Sanmina Relights InfiniBand Fire

Is this contract manufacturer the missing link in the InfiniBand supply chain?

March 6, 2003

4 Min Read
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Amid the rollercoaster ride of largely negative InfiniBand news over the past year, contract manufacturer Sanmina-SCI Corp. (Nasdaq: SANM) has been steadfastly working behind the scenes on a turnkey InfiniBand offering (see Sanmina Readies InfiniBand Line).

Sanmina, a Fortune 500 corporation, is a key manufacturing supplier to IBM Corp. (NYSE: IBM), Dell Computer Corp. (Nasdaq: DELL), Sun Microsystems Inc. (Nasdaq: SUNW), and Hewlett-Packard Co. (NYSE: HPQ). In the InfiniBand space, Sanmina will own the intellectual property to the technology but rebrand it under the name of its OEM customers. The company is building everything from InfiniBand switches and host channel adapters (HCAs) to enclosures and cables.

"We call it InfiniBand-in-a-box," says Greg Thompson, program director for InfiniBand products at Sanmina. However, he was cagey about product details or roadmaps, as Sanmina's offerings are closely tied up with the plans of its server manufacturer customers, apparently. Thompson expects announcements from its OEM partners by this summer.

According to an industry insider familiar with the InfiniBand market, who requested anonymity, Sanmina is poised to be a major provider in the IB space. "It's a good bet that Sanmina's announcement foreshadows the true beginning of InfiniBand adoption among Tier 1 OEMs," he says.

How's that, then? When InfiniBand has been InfiniBroken for the past year?Here's the deal: Contract manufacturers -- think of these companies as the "manufacturer behind the manufacturer" -- rarely get into a market until all the technology pieces of the puzzle are available and standardized. Further, because contract manufacturing is a low-margin business, the opportunity for significant market growth is key.

In the case of InfiniBand, says Thompson, several forces had to be aligned for Sanmina to step into the market -- including the availability of second- or third-generation silicon, enabling software, and IB-enabled applications like Oracle Corp. (Nasdaq: ORCL) and IBM databases. "There's not a lot of point in jumping in and burning a load of money before then," he says.

Taking those one at a time: The market for InfiniBand silicon has shaken out, and out of the initial group of suppliers, Mellanox Technologies Ltd. and Agilent Technologies Inc. (NYSE: A) have emerged as the dominant players (see Banderacom Abandons InfiniBand, OmegaBand Is InfiniBusted, IBM Kills InfiniBand Chip, IBM Puts IB Chips up for Sale, Intel Bails on InfiniBand, RedSwitch, Agilent Ship InfiniBand Chip, Agilent Acquires RedSwitch, and Mellanox Pumps Up InfiniBand).

Next, the enabling software to manage InfiniBand connectivity is taken care of by Lane15 Software and, more recently, InfiniCon Systems Inc. For anyone wondering what happened to VIEO Inc.'s intellectual property around InfiniBand software, Sanmina appears to have it. "We are going to be the primary channel for [VIEO's] InfiniBand software," Thompson says (see InfiniCon Preps Software Unit, VIEO Goes Vanilla, and Lane 15 Picked for IB Test).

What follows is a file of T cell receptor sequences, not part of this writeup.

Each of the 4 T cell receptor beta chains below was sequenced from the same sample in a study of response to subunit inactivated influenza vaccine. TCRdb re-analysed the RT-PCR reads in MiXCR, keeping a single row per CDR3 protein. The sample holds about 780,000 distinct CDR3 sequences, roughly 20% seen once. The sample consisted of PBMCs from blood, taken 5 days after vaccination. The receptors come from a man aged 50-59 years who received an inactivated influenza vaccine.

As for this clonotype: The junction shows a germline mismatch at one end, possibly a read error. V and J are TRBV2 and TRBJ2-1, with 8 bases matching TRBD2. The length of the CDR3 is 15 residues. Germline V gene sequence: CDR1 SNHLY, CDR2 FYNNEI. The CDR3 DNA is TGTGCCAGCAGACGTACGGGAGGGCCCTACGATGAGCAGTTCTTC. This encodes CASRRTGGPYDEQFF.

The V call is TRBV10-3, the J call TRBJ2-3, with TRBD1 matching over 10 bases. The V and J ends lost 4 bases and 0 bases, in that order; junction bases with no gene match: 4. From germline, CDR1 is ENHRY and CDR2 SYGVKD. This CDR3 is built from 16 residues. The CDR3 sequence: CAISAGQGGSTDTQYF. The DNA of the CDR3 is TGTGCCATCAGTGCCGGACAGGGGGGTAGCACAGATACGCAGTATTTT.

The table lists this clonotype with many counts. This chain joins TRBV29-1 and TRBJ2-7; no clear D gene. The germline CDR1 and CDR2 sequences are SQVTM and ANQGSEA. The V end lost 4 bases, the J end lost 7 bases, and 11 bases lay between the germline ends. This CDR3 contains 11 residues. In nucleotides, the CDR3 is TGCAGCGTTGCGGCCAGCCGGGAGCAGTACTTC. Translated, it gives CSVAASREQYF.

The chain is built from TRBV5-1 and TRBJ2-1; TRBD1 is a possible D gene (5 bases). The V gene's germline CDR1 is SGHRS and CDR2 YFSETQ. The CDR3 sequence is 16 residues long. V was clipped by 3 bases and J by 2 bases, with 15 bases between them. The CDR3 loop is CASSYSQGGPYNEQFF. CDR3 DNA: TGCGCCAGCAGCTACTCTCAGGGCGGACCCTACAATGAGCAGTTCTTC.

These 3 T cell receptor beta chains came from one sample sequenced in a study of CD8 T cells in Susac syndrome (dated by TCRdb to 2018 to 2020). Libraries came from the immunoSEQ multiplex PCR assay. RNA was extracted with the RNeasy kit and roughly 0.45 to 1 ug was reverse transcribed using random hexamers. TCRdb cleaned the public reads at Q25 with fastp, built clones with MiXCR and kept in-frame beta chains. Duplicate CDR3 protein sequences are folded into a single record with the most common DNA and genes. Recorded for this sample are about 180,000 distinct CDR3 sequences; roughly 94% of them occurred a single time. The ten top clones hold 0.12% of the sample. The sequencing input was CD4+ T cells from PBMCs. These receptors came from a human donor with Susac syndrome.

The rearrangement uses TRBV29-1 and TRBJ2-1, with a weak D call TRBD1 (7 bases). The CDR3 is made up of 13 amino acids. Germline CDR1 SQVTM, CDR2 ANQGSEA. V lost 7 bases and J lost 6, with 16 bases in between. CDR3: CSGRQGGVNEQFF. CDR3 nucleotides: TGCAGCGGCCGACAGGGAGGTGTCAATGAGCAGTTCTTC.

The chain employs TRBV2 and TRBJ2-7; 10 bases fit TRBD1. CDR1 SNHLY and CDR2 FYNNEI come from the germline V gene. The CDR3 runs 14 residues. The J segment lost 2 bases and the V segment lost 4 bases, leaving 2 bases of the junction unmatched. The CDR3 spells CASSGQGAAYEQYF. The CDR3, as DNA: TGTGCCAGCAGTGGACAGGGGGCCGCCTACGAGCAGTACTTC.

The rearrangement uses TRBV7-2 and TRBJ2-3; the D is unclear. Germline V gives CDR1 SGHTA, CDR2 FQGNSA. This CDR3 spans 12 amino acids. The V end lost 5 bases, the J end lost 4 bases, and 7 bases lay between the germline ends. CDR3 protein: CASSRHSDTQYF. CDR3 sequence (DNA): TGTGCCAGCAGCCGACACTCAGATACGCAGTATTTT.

The last crucial piece of the puzzle -- applications that take advantage of InfiniBand -- appears to be on the table, too. Representatives from IBM's DB2 database group and Oracle's 9i clustering division say they have versions of their software that support the specification.Thompson insists all these components had to come together before the OEMs would take InfiniBand seriously. "They are very leery of committing to a new technology until the supply chain is well established," he says. On that note, he believes Sanmina's manufacturing model suits InfiniBand to a T. "The technology is standardized up and down the line, making it a commodity -- so there's no room for product differentiation."

In this scenario, because of the economies of scale realized by a single provider that cross-sells and acts like an "arms supplier" to the major companies, InfiniBand begins to look more appealing to server vendors, he adds.

But where does this leave the startups? Our InfiniBand industry insider thinks most of them will kick the bucket. "Now that the big boys are ready to buy, you can bet they won't bank on startups fighting to survive," he says. "They've expended most of their venture capital on product development, with very little financial wherewithal left to market and support their products." He believes the OEMs are more likely to choose the proven, worldwide technology manufacturer with which they have existing partnerships. We should probably mention that Sanmina recently completed a $3 billion contract for IBM's xSeries server manufacturing.

Could the surviving startups end up one step removed from the OEM, but remain in the game by supplying Sanmina? "We are continuously in discussions with the InfiniBand supply chain for intellectual property," says Thompson. [Ed. note: We'll take that as a yes, then.]

Sanmina, which has about 40 people in its InfiniBand group, clearly stands to benefit from the growing popularity among OEMs for low-cost manufacturing solutions. It will be interesting to see if other electronics manufacturing solutions (EMS) providers like Celestica Inc. (NYSE, Toronto: CLS), Flextronics Corp. (Nasdaq: FLEX), and Solectron Corp.

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